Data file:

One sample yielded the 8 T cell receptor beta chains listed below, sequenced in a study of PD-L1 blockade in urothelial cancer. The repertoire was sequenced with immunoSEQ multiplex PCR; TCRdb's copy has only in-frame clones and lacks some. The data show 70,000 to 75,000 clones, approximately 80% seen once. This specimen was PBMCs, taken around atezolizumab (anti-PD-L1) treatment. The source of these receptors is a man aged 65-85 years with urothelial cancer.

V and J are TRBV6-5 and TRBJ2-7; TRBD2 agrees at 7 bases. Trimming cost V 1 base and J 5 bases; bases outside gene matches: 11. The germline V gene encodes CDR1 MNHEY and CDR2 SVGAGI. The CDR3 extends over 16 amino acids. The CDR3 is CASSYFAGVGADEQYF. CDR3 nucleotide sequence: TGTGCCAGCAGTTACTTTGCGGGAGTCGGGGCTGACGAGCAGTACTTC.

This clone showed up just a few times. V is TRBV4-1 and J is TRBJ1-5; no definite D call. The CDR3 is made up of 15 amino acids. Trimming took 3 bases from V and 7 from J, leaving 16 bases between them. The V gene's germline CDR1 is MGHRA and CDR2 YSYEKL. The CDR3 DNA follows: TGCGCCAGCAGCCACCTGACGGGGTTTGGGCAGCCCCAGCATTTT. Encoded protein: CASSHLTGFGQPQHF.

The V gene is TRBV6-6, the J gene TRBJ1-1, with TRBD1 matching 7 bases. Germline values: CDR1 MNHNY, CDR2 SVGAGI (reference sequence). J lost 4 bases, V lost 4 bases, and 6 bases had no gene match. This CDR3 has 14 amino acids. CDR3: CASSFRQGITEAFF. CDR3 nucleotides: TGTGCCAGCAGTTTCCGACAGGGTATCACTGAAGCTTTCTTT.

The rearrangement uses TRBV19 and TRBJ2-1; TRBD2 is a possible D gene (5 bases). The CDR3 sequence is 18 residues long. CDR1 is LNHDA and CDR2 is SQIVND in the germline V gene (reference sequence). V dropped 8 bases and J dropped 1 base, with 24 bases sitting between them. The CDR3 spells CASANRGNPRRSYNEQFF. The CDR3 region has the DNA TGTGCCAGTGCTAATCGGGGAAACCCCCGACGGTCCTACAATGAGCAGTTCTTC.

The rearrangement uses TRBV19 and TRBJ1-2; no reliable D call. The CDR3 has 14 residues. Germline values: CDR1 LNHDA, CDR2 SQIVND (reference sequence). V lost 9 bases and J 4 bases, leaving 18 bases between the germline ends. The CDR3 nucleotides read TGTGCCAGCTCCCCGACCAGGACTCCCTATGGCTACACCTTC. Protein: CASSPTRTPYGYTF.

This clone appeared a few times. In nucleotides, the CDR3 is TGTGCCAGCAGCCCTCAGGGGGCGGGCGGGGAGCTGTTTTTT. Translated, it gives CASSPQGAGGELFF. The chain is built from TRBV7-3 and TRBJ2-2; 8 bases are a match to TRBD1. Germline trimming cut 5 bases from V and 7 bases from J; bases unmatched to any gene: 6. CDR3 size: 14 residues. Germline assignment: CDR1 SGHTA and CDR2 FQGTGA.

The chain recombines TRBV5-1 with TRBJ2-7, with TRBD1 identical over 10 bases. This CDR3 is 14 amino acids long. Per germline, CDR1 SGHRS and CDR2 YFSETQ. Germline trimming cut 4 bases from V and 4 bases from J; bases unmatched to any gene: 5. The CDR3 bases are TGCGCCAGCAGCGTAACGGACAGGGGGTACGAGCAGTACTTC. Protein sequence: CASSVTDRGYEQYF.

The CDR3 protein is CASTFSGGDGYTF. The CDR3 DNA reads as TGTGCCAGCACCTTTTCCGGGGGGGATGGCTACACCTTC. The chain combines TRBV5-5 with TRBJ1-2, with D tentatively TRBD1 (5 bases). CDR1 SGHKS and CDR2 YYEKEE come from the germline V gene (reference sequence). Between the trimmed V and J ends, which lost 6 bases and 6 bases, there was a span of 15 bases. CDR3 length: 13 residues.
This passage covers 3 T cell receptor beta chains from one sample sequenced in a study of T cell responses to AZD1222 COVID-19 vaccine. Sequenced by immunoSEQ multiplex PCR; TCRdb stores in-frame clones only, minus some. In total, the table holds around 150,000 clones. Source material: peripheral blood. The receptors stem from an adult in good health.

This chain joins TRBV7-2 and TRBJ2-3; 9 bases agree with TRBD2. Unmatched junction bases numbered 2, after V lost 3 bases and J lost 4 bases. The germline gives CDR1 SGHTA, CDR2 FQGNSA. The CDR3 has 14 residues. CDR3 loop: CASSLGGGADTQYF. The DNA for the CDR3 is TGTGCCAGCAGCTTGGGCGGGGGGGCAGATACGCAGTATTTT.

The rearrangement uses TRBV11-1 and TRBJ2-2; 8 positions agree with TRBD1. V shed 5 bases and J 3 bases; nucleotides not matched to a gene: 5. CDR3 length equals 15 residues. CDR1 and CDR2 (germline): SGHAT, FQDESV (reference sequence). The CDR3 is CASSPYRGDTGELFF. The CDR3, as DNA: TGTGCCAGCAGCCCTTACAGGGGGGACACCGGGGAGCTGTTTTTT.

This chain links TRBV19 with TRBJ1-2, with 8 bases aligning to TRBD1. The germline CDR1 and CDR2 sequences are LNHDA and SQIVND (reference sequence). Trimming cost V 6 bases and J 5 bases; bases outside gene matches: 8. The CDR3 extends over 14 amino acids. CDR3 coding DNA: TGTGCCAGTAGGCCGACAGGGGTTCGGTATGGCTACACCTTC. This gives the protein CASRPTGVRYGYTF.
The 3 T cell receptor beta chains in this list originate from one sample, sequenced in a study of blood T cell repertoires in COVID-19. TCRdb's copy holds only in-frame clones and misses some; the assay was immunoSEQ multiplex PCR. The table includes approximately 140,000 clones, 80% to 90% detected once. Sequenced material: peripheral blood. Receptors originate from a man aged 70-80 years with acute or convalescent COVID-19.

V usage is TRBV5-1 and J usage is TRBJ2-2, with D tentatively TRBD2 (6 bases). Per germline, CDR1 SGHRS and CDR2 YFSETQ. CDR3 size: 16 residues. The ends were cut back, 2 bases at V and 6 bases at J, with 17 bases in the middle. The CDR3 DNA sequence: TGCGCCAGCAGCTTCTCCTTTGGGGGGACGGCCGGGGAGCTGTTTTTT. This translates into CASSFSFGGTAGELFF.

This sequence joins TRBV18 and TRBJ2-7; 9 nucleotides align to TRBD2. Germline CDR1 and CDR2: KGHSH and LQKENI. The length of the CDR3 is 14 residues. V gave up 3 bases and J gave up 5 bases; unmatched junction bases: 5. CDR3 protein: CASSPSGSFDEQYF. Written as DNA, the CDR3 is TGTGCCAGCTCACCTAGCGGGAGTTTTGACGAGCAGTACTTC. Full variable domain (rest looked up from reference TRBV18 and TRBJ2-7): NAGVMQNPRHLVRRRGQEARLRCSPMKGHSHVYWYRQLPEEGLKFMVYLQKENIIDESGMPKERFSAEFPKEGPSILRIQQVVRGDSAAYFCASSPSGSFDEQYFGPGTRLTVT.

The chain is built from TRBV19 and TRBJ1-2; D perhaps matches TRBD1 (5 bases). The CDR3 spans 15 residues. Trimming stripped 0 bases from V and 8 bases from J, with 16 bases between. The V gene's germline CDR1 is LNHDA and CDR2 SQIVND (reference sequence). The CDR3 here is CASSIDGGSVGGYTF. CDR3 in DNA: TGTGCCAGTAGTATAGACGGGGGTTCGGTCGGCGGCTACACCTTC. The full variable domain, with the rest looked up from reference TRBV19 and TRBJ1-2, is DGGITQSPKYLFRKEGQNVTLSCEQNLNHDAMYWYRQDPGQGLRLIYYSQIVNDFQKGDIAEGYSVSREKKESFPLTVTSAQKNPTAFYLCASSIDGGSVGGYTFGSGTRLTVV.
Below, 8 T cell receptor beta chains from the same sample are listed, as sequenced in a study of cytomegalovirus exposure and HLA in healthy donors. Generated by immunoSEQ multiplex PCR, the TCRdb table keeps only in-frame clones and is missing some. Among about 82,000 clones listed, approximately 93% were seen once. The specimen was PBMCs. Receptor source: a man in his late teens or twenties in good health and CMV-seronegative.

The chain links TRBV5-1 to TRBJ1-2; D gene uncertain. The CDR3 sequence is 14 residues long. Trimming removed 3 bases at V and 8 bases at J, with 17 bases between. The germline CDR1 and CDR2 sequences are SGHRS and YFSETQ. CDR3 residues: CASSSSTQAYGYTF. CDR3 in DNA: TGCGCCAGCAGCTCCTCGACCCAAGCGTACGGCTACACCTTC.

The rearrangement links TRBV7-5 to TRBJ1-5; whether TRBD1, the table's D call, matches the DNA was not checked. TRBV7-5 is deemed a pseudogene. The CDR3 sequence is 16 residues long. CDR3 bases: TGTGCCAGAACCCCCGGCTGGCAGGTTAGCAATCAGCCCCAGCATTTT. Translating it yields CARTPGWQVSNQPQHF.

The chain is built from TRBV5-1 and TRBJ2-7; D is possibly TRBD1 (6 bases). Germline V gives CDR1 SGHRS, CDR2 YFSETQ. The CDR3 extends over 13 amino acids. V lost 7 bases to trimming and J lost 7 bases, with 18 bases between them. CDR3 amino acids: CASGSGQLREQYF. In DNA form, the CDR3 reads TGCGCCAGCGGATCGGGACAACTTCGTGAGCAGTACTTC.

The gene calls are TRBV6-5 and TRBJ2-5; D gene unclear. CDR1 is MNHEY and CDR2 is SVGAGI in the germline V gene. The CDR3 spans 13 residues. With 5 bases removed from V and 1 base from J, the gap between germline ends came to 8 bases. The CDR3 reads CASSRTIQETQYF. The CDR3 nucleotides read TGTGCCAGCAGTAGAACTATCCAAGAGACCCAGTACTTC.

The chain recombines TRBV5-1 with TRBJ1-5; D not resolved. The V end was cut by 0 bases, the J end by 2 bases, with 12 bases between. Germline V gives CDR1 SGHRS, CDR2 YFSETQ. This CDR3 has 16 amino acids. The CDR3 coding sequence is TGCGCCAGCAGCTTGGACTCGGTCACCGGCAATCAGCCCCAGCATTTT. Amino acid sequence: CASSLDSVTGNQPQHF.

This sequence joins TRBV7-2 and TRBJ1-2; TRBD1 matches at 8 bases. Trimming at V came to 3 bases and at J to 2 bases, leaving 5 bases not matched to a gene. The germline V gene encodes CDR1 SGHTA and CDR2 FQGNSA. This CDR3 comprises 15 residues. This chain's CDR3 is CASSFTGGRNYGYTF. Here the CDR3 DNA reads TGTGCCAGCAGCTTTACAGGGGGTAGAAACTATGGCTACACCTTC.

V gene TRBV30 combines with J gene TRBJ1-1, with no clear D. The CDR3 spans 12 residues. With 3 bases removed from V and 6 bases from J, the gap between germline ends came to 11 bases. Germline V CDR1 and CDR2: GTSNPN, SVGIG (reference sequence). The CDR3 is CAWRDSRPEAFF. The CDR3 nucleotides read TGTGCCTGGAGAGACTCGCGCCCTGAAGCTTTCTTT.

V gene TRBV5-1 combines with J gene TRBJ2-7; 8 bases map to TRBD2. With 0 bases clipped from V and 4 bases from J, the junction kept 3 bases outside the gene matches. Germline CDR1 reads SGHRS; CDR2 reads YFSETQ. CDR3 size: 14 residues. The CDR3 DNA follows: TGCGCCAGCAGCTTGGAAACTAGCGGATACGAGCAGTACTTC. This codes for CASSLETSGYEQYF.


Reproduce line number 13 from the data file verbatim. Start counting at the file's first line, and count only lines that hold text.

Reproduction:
This chain links TRBV19 with TRBJ1-2, with 8 bases aligning to TRBD1. The germline CDR1 and CDR2 sequences are LNHDA and SQIVND (reference sequence). Trimming cost V 6 bases and J 5 bases; bases outside gene matches: 8. The CDR3 extends over 14 amino acids. CDR3 coding DNA: TGTGCCAGTAGGCCGACAGGGGTTCGGTATGGCTACACCTTC. This gives the protein CASRPTGVRYGYTF.